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2.1 The Equality Act defines disability as “a physical or mental impairment which has a substantial and long-term adverse effect on a person's ability to carry out normal day-to-day activities”. People who have a disability, and people who have had a disability but no longer have one, are covered by the Act. The terms of the definition are further explained below.

2.2 Impairment

The definition covers physical impairments and impairments affecting the senses such as sight and hearing. It also covers mental impairments, including learning disabilities and mental illness (where a condition is recognized by a respected body of medical opinion).

2.3 Substantial

For an effect to be substantial, it must be more than minor or trivial; examples of substantial effects are: inability to see moving traffic clearly enough to cross a road safely, inability to turn taps or knobs, or inability to remember and relay a simple message correctly.

2.4 Long-term

These are effects that have lasted for at least twelve months, or are likely to last for at least twelve months, or are likely to last for the rest of the life of the person affected. Long-term effects include those which are likely to recur. For example, an effect will be considered to be long-term if it is likely both to recur and to do so at least once beyond the twelve-month period following the first occurrence.

2.5 Day-to-day activities

These are normal activities carried out by most people on a regular basis, and must involve one of the following broad categories:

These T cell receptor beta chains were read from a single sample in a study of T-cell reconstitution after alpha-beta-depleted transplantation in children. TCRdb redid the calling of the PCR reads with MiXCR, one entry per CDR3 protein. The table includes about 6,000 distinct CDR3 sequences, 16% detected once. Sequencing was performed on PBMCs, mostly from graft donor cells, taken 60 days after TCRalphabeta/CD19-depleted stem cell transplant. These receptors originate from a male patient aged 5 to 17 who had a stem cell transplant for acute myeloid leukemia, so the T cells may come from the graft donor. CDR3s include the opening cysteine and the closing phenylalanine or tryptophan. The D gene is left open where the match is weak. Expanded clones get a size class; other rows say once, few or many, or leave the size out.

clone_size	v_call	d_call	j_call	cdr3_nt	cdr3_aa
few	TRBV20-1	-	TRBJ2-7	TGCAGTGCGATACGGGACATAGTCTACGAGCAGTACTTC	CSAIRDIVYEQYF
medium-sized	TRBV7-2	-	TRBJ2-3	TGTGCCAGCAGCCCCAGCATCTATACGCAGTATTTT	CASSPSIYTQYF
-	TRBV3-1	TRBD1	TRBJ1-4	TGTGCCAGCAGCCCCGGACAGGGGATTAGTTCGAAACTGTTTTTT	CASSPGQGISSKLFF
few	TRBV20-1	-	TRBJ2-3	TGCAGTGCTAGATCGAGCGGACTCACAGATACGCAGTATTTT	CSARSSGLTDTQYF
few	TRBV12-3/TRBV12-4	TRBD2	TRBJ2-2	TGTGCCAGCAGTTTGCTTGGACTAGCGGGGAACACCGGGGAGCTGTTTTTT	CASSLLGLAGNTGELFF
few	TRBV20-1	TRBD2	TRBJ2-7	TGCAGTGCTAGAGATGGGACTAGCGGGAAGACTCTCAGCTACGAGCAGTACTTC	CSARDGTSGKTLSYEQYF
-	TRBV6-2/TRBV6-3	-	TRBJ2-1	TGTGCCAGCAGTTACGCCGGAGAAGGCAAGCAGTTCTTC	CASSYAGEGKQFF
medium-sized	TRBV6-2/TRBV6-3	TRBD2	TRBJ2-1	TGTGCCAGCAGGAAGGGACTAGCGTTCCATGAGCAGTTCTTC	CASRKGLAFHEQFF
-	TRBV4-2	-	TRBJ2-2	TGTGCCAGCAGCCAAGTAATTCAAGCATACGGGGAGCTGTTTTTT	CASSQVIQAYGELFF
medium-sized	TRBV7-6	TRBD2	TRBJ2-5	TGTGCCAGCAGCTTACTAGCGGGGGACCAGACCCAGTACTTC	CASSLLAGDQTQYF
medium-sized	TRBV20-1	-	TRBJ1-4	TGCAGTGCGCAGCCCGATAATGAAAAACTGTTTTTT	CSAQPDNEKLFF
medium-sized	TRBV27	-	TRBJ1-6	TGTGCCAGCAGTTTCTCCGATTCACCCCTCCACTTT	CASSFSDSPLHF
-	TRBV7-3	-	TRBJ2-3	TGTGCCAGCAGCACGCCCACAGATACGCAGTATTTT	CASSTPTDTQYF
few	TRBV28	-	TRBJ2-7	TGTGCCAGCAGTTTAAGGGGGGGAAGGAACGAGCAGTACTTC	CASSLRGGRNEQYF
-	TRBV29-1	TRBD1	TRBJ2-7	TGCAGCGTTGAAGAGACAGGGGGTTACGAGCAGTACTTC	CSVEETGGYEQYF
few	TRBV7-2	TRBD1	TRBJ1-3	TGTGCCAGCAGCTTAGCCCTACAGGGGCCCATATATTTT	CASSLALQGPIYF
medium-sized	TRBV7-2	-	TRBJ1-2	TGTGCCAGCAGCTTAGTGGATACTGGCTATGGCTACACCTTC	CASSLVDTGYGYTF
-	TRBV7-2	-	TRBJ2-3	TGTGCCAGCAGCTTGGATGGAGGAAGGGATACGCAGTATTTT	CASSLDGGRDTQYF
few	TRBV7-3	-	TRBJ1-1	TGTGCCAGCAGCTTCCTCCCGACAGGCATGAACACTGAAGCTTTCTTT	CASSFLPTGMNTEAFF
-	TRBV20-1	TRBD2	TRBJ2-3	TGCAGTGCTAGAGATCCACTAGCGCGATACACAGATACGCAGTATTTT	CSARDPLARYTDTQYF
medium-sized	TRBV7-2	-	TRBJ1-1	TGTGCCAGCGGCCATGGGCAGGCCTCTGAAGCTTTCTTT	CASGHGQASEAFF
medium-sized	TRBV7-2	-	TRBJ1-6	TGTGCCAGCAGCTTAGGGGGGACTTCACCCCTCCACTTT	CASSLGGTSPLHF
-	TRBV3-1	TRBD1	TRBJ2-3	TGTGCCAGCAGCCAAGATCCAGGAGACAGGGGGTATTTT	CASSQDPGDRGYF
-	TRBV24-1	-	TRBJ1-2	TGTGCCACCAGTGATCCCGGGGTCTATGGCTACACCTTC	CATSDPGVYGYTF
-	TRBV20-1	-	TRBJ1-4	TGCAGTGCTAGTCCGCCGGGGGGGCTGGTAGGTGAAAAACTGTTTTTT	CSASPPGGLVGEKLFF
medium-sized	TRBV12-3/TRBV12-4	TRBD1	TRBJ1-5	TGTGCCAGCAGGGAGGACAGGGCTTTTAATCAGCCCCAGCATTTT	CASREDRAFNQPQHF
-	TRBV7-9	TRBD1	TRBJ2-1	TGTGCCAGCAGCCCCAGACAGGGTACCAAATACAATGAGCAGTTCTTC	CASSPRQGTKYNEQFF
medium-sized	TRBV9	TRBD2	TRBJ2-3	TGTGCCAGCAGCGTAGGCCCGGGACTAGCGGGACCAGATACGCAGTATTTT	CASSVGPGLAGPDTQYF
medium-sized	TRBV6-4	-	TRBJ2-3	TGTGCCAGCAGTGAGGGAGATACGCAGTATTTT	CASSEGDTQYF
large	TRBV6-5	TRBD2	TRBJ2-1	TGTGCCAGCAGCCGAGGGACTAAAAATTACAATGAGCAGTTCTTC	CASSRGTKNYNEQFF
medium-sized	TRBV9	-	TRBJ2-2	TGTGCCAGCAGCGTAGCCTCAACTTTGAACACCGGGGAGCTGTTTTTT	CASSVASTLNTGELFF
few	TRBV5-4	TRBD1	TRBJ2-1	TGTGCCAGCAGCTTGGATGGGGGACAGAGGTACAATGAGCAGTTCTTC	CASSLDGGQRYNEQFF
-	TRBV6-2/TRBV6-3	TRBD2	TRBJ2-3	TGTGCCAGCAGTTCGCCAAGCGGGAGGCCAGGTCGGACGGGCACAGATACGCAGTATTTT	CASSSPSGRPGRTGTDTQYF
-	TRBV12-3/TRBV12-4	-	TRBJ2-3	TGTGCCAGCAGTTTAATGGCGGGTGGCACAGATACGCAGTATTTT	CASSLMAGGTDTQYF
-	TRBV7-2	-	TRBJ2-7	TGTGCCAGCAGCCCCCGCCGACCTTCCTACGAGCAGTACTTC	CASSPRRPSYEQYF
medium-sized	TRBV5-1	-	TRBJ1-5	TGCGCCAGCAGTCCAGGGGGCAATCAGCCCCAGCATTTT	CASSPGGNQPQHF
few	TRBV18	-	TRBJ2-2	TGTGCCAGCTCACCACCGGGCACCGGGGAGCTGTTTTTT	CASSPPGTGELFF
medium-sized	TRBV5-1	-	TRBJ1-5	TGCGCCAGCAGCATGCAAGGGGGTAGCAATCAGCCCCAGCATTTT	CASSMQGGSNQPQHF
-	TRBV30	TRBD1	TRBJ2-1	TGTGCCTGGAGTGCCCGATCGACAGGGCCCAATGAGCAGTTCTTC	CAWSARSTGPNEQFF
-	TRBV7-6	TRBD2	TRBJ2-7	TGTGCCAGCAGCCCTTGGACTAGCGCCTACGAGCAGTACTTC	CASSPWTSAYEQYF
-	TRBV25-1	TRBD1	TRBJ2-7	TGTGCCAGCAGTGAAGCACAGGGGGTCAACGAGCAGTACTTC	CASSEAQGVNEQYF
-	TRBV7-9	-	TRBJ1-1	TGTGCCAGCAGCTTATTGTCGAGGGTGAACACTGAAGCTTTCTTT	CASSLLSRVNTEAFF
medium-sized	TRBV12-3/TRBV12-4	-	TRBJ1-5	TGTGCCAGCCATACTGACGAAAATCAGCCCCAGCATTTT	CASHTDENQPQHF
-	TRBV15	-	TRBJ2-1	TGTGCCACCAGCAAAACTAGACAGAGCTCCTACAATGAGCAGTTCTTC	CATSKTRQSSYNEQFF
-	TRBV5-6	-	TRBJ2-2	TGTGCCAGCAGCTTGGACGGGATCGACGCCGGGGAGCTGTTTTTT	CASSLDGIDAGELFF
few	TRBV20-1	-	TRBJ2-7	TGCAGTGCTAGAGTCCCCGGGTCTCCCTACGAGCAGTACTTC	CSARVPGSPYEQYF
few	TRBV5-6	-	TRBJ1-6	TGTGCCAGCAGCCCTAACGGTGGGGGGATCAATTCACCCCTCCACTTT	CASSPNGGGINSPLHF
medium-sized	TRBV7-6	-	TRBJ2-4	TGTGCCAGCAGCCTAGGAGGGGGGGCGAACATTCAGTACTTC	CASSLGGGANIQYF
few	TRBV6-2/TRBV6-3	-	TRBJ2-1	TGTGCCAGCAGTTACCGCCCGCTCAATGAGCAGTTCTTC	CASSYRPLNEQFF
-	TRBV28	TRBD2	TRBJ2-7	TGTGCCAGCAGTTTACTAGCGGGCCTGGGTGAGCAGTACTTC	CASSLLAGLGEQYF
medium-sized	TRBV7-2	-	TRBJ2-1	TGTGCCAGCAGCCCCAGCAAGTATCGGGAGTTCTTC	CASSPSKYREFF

1. mobility
  2. manual dexterity
  3. physical co-ordination
  4. continence
  5. the ability to lift, carry, or move ordinary objects
  6. speech, hearing, or eyesight
  7. memory, or ability to concentrate, learn, or understand
  8. the ability to recognize physical danger.

2.6 Particular cases or conditions

  1. Severe disfigurements are treated as disabilities, although they may have no effect on a person's ability to carry out normal day-to-day activities.
  2. Medication or equipment (such as an artificial limb) which helps an impairment is not taken into account when considering whether an impairment has a substantial effect. An exception to this principle is made in the case of people who wear spectacles or contact lenses which fully correct the visual impairment.
  3. The Act covers progressive conditions where impairments are likely to become substantial, such as cancer, HIV infection, multiple sclerosis, and muscular dystrophy. The Act covers people with these conditions from the moment that there is a noticeable effect on day-to-day activities, however slight.
  4. The Act does not cover people with a gene that causes a disability unless they actually develop the disability.
  5. The definition covers people who have in the past had a disability which is covered by the Act. They are still protected if they have recovered, even if they recovered before the Act came into force. For example, people with epilepsy are protected by the Act even if they have not suffered an epileptic attack for several years, and someone who has suffered a nervous breakdown in the past is still protected against discrimination, even if subsequently he or she has fully recovered.